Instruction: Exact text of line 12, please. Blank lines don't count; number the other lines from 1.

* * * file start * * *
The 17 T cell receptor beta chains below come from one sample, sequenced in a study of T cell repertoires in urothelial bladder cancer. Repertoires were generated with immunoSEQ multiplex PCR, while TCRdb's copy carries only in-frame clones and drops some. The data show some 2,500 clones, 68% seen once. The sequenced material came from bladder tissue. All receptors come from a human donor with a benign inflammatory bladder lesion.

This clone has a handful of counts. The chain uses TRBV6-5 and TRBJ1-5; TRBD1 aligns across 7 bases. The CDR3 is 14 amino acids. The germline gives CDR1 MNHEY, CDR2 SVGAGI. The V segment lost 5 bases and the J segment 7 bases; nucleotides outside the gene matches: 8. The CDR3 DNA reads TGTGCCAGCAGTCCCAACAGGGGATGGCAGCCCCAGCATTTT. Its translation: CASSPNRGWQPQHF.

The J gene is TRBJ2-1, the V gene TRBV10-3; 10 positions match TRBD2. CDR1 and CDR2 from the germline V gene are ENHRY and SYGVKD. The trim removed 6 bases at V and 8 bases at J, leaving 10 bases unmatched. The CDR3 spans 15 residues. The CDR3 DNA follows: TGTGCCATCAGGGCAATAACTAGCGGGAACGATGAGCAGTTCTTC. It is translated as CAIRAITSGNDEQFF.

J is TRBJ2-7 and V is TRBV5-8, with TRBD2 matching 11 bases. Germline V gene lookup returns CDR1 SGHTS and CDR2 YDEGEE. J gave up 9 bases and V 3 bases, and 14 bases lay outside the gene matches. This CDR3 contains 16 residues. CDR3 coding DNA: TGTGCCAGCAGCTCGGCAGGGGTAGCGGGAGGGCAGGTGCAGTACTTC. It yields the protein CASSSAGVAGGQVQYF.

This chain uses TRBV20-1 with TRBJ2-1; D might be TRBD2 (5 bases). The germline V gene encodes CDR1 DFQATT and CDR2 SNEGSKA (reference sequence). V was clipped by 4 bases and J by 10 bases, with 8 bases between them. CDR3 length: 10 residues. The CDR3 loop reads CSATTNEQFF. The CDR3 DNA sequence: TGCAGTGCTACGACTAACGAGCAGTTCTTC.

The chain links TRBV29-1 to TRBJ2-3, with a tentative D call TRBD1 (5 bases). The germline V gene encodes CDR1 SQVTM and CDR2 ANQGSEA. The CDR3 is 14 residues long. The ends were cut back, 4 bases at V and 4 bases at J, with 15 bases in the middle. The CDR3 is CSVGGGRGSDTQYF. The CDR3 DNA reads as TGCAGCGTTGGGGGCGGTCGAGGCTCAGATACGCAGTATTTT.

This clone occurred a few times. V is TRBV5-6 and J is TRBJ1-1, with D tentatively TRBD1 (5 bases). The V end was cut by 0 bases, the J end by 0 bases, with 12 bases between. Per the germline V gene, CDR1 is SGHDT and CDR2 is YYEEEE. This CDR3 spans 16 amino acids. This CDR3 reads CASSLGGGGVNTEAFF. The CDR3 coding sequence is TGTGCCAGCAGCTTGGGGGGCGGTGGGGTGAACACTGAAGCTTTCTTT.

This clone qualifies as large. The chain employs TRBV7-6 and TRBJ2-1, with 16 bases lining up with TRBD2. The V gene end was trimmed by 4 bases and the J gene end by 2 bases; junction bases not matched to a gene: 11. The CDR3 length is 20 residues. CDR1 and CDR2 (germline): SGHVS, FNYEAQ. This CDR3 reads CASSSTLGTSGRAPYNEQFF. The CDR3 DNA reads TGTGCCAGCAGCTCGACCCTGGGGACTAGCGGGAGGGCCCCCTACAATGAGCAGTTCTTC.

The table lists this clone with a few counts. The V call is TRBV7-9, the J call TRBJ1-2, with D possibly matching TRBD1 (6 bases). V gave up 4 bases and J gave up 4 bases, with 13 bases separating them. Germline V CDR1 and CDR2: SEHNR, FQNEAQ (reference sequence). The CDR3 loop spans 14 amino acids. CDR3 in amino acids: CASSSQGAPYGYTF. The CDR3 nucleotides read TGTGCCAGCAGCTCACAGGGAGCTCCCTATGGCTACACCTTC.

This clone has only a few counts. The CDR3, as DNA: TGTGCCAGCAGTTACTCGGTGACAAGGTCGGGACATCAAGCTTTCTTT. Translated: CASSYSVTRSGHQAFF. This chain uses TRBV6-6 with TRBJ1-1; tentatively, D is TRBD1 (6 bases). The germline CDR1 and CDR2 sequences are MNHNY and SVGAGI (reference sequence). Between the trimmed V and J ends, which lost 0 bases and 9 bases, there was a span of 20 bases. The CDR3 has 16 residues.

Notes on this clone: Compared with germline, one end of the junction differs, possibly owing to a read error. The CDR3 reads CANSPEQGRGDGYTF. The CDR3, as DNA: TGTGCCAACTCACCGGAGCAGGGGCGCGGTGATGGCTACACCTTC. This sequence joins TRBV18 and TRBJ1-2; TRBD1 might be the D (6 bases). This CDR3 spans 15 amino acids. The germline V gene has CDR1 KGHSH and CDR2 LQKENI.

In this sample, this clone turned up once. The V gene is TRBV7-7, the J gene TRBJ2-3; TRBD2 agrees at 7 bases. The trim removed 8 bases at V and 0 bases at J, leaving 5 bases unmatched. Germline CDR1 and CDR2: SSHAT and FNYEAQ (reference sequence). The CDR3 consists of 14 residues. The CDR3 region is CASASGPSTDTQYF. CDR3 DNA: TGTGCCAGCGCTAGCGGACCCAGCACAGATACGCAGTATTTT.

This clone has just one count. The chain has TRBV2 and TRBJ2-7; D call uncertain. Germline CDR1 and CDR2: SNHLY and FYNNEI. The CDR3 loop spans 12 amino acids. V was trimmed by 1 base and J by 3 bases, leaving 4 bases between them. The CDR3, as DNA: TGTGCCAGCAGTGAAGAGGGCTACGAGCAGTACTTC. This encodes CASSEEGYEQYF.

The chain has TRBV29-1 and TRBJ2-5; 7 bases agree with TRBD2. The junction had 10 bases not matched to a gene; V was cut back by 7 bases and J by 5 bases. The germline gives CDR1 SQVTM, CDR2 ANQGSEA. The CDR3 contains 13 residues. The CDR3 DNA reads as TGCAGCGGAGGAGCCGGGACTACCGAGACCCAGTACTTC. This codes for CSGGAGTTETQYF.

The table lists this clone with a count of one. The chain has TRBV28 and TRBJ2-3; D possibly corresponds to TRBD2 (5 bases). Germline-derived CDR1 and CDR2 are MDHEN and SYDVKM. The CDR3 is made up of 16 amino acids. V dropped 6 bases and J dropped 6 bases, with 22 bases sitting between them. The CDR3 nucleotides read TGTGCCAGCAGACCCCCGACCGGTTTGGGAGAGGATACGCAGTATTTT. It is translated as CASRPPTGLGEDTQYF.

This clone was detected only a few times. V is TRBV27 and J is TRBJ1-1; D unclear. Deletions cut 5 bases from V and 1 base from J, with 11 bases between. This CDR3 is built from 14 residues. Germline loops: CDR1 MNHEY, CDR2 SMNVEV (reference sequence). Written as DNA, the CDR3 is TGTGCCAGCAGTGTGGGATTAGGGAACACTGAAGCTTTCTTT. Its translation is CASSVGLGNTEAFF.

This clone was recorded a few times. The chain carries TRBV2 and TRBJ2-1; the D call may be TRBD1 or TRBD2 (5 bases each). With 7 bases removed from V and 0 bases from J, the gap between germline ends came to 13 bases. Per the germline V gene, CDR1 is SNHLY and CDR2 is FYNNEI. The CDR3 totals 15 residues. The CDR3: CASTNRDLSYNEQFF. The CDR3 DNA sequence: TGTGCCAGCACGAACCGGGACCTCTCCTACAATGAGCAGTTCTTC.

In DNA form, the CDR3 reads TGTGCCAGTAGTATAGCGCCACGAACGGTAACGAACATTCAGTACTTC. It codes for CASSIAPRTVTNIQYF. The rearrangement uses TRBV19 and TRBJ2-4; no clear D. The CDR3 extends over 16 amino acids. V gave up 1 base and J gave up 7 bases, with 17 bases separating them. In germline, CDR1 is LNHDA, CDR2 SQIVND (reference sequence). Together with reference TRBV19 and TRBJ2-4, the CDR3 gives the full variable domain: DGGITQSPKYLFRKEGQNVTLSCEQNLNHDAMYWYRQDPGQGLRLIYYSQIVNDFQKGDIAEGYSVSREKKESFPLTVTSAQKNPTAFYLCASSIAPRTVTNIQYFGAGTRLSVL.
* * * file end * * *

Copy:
In this sample, this clone turned up once. The V gene is TRBV7-7, the J gene TRBJ2-3; TRBD2 agrees at 7 bases. The trim removed 8 bases at V and 0 bases at J, leaving 5 bases unmatched. Germline CDR1 and CDR2: SSHAT and FNYEAQ (reference sequence). The CDR3 consists of 14 residues. The CDR3 region is CASASGPSTDTQYF. CDR3 DNA: TGTGCCAGCGCTAGCGGACCCAGCACAGATACGCAGTATTTT.